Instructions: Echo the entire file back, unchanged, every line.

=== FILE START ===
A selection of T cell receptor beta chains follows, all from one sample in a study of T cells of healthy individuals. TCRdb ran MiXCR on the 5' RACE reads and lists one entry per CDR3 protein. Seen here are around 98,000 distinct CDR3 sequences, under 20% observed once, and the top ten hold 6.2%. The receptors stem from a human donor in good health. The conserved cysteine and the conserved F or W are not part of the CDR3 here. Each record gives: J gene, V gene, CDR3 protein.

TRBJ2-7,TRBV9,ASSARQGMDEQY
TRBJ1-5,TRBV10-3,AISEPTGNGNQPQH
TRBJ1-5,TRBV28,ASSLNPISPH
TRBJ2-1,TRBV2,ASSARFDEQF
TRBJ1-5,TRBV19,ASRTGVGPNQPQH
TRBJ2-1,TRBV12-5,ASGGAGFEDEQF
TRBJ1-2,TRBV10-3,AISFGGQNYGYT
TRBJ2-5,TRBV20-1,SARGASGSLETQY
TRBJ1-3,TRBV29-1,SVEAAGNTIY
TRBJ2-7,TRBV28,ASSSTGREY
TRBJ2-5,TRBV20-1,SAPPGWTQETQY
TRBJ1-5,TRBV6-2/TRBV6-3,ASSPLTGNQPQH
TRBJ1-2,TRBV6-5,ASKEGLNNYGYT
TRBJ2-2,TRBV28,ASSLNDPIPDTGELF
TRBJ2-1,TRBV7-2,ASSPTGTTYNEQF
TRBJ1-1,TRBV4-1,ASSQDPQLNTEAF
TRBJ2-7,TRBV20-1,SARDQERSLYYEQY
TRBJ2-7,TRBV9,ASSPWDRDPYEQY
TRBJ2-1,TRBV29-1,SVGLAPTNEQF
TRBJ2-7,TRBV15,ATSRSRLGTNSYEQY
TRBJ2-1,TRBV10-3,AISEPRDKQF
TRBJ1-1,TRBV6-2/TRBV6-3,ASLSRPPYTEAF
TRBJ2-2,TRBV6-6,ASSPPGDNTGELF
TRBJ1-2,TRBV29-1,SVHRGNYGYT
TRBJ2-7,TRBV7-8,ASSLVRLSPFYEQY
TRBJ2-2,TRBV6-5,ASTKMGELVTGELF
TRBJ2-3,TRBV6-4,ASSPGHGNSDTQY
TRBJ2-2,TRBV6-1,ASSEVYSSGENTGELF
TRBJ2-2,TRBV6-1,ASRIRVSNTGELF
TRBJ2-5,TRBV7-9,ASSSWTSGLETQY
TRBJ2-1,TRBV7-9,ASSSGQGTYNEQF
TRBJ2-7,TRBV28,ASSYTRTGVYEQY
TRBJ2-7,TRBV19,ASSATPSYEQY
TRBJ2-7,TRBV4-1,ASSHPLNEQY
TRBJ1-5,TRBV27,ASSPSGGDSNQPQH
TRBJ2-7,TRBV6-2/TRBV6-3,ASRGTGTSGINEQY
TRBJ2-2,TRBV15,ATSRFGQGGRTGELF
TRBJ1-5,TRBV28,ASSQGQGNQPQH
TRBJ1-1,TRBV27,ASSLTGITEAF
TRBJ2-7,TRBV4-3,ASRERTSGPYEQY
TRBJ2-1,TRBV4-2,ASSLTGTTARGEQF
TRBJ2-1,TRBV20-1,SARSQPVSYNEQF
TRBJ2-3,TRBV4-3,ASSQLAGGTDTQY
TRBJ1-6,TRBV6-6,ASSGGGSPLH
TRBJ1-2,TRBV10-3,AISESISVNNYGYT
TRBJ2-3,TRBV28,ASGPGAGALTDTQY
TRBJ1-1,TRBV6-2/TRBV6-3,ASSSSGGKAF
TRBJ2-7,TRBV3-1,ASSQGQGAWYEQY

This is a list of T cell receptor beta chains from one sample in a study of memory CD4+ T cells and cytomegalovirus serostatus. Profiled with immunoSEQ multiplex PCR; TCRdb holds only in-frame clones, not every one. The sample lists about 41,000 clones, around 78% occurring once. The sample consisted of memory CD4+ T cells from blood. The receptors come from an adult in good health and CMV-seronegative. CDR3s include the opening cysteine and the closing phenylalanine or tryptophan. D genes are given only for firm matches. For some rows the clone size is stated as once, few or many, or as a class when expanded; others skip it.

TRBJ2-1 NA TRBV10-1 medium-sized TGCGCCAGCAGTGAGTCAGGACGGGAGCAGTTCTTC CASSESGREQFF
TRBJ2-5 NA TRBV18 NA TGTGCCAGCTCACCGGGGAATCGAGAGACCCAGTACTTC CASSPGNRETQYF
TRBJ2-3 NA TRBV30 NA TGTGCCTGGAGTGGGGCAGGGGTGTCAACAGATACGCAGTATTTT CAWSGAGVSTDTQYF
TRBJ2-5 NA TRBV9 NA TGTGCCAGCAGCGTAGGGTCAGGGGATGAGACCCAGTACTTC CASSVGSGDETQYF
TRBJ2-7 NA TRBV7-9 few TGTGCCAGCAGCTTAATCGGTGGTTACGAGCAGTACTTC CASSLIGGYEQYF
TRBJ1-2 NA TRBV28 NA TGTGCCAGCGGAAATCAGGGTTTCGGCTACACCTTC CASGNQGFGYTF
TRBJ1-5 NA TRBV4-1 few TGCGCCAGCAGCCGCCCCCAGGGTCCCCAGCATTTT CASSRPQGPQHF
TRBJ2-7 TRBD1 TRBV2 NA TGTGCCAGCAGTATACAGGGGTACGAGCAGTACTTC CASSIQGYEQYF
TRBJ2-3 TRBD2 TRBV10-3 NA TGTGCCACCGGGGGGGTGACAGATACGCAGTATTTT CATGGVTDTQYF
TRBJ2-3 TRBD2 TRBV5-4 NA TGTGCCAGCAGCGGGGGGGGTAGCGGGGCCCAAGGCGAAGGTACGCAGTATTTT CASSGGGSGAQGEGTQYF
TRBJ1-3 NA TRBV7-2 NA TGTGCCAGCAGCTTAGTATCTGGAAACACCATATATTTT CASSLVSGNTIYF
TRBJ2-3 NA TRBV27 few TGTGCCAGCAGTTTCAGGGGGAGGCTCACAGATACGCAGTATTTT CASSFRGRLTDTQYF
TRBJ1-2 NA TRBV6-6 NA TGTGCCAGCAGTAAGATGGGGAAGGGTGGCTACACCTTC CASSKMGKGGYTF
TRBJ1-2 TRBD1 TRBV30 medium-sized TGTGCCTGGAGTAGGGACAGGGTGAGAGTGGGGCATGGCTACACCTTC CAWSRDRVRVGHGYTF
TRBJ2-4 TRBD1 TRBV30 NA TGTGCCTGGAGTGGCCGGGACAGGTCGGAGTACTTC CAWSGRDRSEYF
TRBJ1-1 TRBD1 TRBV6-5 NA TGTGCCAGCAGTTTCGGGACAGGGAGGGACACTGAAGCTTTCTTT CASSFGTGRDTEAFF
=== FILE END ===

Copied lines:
A selection of T cell receptor beta chains follows, all from one sample in a study of T cells of healthy individuals. TCRdb ran MiXCR on the 5' RACE reads and lists one entry per CDR3 protein. Seen here are around 98,000 distinct CDR3 sequences, under 20% observed once, and the top ten hold 6.2%. The receptors stem from a human donor in good health. The conserved cysteine and the conserved F or W are not part of the CDR3 here. Each record gives: J gene, V gene, CDR3 protein.

TRBJ2-7,TRBV9,ASSARQGMDEQY
TRBJ1-5,TRBV10-3,AISEPTGNGNQPQH
TRBJ1-5,TRBV28,ASSLNPISPH
TRBJ2-1,TRBV2,ASSARFDEQF
TRBJ1-5,TRBV19,ASRTGVGPNQPQH
TRBJ2-1,TRBV12-5,ASGGAGFEDEQF
TRBJ1-2,TRBV10-3,AISFGGQNYGYT
TRBJ2-5,TRBV20-1,SARGASGSLETQY
TRBJ1-3,TRBV29-1,SVEAAGNTIY
TRBJ2-7,TRBV28,ASSSTGREY
TRBJ2-5,TRBV20-1,SAPPGWTQETQY
TRBJ1-5,TRBV6-2/TRBV6-3,ASSPLTGNQPQH
TRBJ1-2,TRBV6-5,ASKEGLNNYGYT
TRBJ2-2,TRBV28,ASSLNDPIPDTGELF
TRBJ2-1,TRBV7-2,ASSPTGTTYNEQF
TRBJ1-1,TRBV4-1,ASSQDPQLNTEAF
TRBJ2-7,TRBV20-1,SARDQERSLYYEQY
TRBJ2-7,TRBV9,ASSPWDRDPYEQY
TRBJ2-1,TRBV29-1,SVGLAPTNEQF
TRBJ2-7,TRBV15,ATSRSRLGTNSYEQY
TRBJ2-1,TRBV10-3,AISEPRDKQF
TRBJ1-1,TRBV6-2/TRBV6-3,ASLSRPPYTEAF
TRBJ2-2,TRBV6-6,ASSPPGDNTGELF
TRBJ1-2,TRBV29-1,SVHRGNYGYT
TRBJ2-7,TRBV7-8,ASSLVRLSPFYEQY
TRBJ2-2,TRBV6-5,ASTKMGELVTGELF
TRBJ2-3,TRBV6-4,ASSPGHGNSDTQY
TRBJ2-2,TRBV6-1,ASSEVYSSGENTGELF
TRBJ2-2,TRBV6-1,ASRIRVSNTGELF
TRBJ2-5,TRBV7-9,ASSSWTSGLETQY
TRBJ2-1,TRBV7-9,ASSSGQGTYNEQF
TRBJ2-7,TRBV28,ASSYTRTGVYEQY
TRBJ2-7,TRBV19,ASSATPSYEQY
TRBJ2-7,TRBV4-1,ASSHPLNEQY
TRBJ1-5,TRBV27,ASSPSGGDSNQPQH
TRBJ2-7,TRBV6-2/TRBV6-3,ASRGTGTSGINEQY
TRBJ2-2,TRBV15,ATSRFGQGGRTGELF
TRBJ1-5,TRBV28,ASSQGQGNQPQH
TRBJ1-1,TRBV27,ASSLTGITEAF
TRBJ2-7,TRBV4-3,ASRERTSGPYEQY
TRBJ2-1,TRBV4-2,ASSLTGTTARGEQF
TRBJ2-1,TRBV20-1,SARSQPVSYNEQF
TRBJ2-3,TRBV4-3,ASSQLAGGTDTQY
TRBJ1-6,TRBV6-6,ASSGGGSPLH
TRBJ1-2,TRBV10-3,AISESISVNNYGYT
TRBJ2-3,TRBV28,ASGPGAGALTDTQY
TRBJ1-1,TRBV6-2/TRBV6-3,ASSSSGGKAF
TRBJ2-7,TRBV3-1,ASSQGQGAWYEQY

This is a list of T cell receptor beta chains from one sample in a study of memory CD4+ T cells and cytomegalovirus serostatus. Profiled with immunoSEQ multiplex PCR; TCRdb holds only in-frame clones, not every one. The sample lists about 41,000 clones, around 78% occurring once. The sample consisted of memory CD4+ T cells from blood. The receptors come from an adult in good health and CMV-seronegative. CDR3s include the opening cysteine and the closing phenylalanine or tryptophan. D genes are given only for firm matches. For some rows the clone size is stated as once, few or many, or as a class when expanded; others skip it.

TRBJ2-1 NA TRBV10-1 medium-sized TGCGCCAGCAGTGAGTCAGGACGGGAGCAGTTCTTC CASSESGREQFF
TRBJ2-5 NA TRBV18 NA TGTGCCAGCTCACCGGGGAATCGAGAGACCCAGTACTTC CASSPGNRETQYF
TRBJ2-3 NA TRBV30 NA TGTGCCTGGAGTGGGGCAGGGGTGTCAACAGATACGCAGTATTTT CAWSGAGVSTDTQYF
TRBJ2-5 NA TRBV9 NA TGTGCCAGCAGCGTAGGGTCAGGGGATGAGACCCAGTACTTC CASSVGSGDETQYF
TRBJ2-7 NA TRBV7-9 few TGTGCCAGCAGCTTAATCGGTGGTTACGAGCAGTACTTC CASSLIGGYEQYF
TRBJ1-2 NA TRBV28 NA TGTGCCAGCGGAAATCAGGGTTTCGGCTACACCTTC CASGNQGFGYTF
TRBJ1-5 NA TRBV4-1 few TGCGCCAGCAGCCGCCCCCAGGGTCCCCAGCATTTT CASSRPQGPQHF
TRBJ2-7 TRBD1 TRBV2 NA TGTGCCAGCAGTATACAGGGGTACGAGCAGTACTTC CASSIQGYEQYF
TRBJ2-3 TRBD2 TRBV10-3 NA TGTGCCACCGGGGGGGTGACAGATACGCAGTATTTT CATGGVTDTQYF
TRBJ2-3 TRBD2 TRBV5-4 NA TGTGCCAGCAGCGGGGGGGGTAGCGGGGCCCAAGGCGAAGGTACGCAGTATTTT CASSGGGSGAQGEGTQYF
TRBJ1-3 NA TRBV7-2 NA TGTGCCAGCAGCTTAGTATCTGGAAACACCATATATTTT CASSLVSGNTIYF
TRBJ2-3 NA TRBV27 few TGTGCCAGCAGTTTCAGGGGGAGGCTCACAGATACGCAGTATTTT CASSFRGRLTDTQYF
TRBJ1-2 NA TRBV6-6 NA TGTGCCAGCAGTAAGATGGGGAAGGGTGGCTACACCTTC CASSKMGKGGYTF
TRBJ1-2 TRBD1 TRBV30 medium-sized TGTGCCTGGAGTAGGGACAGGGTGAGAGTGGGGCATGGCTACACCTTC CAWSRDRVRVGHGYTF
TRBJ2-4 TRBD1 TRBV30 NA TGTGCCTGGAGTGGCCGGGACAGGTCGGAGTACTTC CAWSGRDRSEYF
TRBJ1-1 TRBD1 TRBV6-5 NA TGTGCCAGCAGTTTCGGGACAGGGAGGGACACTGAAGCTTTCTTT CASSFGTGRDTEAFF